Michigan Chapter

Stop the Michigan Coal Rush

Michigan's capital backed by coal plant plumes.Starting in 2007, Michiganders saw one of the most aggressive efforts to build new coal plants of any state in the nation.  Through the extraordinary hard work of a wide coalition of energy, faith, tribal, health and environmental organizations, by August of 2010 every one of the eight proposed coal plants was canceled, was put on indefinite hold, or had been denied a needed air pollution permit by the state of Michigan.  Michigan's then Governor Jennifer Granholm took visionary steps in demanding that no air permits for coal plants be issued unless there was a demonstrated need, and unless there were no cleaner alternatives that could meet that need better.

However, despite campaign promises of support for the environment and clean energy, within weeks of taking office Governor Rick Snyder reversed Michigan's leadership position in blocking dirty, expensive and unneeded new coal plants in our state.  The Snyder administration issued an air pollution permit to the Holland Board of Public Works (HBPW) in February for a proposed expansion of its downtown coal plant.  HBPW had sued to overturn the permit denial by Granholm’s environmental agency, and the court sent the permit back to the state agency for additional consideration.  Snyder's staff issued the HBPW permit despite its gross deficiencies and an admission by the municipal utility that cleaner alternatives would save Holland’s residents and ratepayers more than $100 million over 20 years.  A speech by Snyder in March confirmed his support for building new coal plants in Michigan.

In June 2011, the Snyder administration reversed the denial of another coal plant permit.  The Wolverine Power Supply Cooperative air permit for a proposed coal plant in Rogers City was denied by Granholm’s Administration in May 2010 because cleaner alternatives are available, the power is unneeded and the plant would boost co-op members’ electric rates by at least 60%. The permit was remanded to the Snyder administration after a court told the state it needed to spell out the reasons for their denial.  Despite extensive documentation by a wide ranging coalition seeking to block the plant showing that the proposed permit would violate the law, in addition to the lack of need and the enormous cost hike, the Snyder administration reversed course and issued this permit as well.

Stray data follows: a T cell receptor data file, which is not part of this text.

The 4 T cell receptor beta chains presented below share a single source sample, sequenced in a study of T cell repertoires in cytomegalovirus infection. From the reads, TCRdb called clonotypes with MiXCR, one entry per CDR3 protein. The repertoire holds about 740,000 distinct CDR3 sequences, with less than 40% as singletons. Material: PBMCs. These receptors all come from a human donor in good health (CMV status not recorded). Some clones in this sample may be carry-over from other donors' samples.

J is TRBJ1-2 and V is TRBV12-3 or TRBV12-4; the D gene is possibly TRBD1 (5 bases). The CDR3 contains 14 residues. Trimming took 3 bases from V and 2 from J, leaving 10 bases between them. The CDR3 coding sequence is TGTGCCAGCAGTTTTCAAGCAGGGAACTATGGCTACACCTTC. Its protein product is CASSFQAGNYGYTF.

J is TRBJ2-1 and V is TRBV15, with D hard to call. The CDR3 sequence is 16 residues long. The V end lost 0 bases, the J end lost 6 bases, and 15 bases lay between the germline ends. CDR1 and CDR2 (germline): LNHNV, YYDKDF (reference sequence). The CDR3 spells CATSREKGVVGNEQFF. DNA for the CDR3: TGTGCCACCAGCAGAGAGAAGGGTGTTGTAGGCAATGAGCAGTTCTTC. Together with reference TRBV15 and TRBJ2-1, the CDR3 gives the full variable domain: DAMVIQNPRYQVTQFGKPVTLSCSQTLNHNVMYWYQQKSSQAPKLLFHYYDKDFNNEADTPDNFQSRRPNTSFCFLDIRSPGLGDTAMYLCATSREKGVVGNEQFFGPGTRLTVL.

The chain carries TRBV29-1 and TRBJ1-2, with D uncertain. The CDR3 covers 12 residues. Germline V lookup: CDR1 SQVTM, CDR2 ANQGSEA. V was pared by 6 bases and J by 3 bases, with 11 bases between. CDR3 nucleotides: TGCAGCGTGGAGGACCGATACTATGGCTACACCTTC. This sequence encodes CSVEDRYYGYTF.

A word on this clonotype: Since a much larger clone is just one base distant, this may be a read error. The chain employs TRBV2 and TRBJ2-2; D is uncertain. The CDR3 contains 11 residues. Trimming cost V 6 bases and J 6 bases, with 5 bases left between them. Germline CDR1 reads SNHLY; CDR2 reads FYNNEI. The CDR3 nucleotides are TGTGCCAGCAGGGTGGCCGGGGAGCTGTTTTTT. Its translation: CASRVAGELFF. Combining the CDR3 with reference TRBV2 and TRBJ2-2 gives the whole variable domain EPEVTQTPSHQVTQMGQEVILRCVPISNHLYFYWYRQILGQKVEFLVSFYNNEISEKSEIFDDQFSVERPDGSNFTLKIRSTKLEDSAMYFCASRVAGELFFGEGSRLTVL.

In addition, the Snyder administration, with virtually no comment, extended the air pollution permit for the proposed expansion of the Consumers Energy Karn Weadock coal-fired power plant in Essexville.  Consumers Energy in May 2010 announced their plan to put this proposed plant on hold because there was no need for the power and the additional cost burden on their customers was unjustified.  Despite that admission by the company, the Snyder administration has kept this plant alive instead of allowing its 18 month permit to expire this summer. Consumers now has an additional 18 months to begin construction on this plant expansion if they wish to proceed.  Additional permissions from the Michigan Public Service Commission would be needed before the plant costs could be charged to Consumers Energy ratepayers.

Sierra Club and our partners, including Natural Resources Defense Council, Great Lakes Environmental Law Center and Environmental Law and Policy Center, have filed lawsuits to stop the Holland BPW and Consumers Energy plant expansions and to kill the proposed new Wolverine Power Supply Cooperative plant.  Michigan has an enormous amount to lose if the proposed coal plants go forward.  More than 150 proposed coal plants have been cancelled around the country since 2001 because coal is dangerous, dirty, expensive, job-killing and out of date.  Your voice is needed in the fight to move the Great Lakes State to a clean energy future and leave coal behind - Join us!  Find out more about what is going on now in Michigan on the Beyond Coal Michigan page, or contact Tiffany HartungAnne Woiwode or Jan O'Connell to learn more.

Beyond Coal Michigan
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Coal News

Sierra Club and partners challenge Wolverine Power Supply Cooperative air pollution permit
Find the September 26, 2011, complaint filed in Ingham County Court here

Sierra Club, et al, in a July 13, 2011 letter to MDEQ urge denial of any request to extend the Karn-Weadock coal plant air permit, since they're not building it anyway.

GO GREEN: Move MSU Beyond Coal! Find out what Students, Faculty, Alumni and Community Members are doing!

Michigan Beyond Coal Campaign Timeline

VICTORY!  Northern Michigan University Cancels Plans to Burn Coal! 5/18/09

VICTORY!  LS Power Suspends Plans for MidMichigan Energy coal plant in Midland! 5/1/09

Governor Granholm Slams Brakes on Coal Plant Proposals; Adopts Aggressive Clean Energy Agenda

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Coal Questions & Answers

The Basics of Carbon Cap-and-Auction

The Basics of Carbon Capture and Sequestration

What is hydrofracking?

The Basics of Nuclear Power

Why Nuclear Power Doesn't Make Sense

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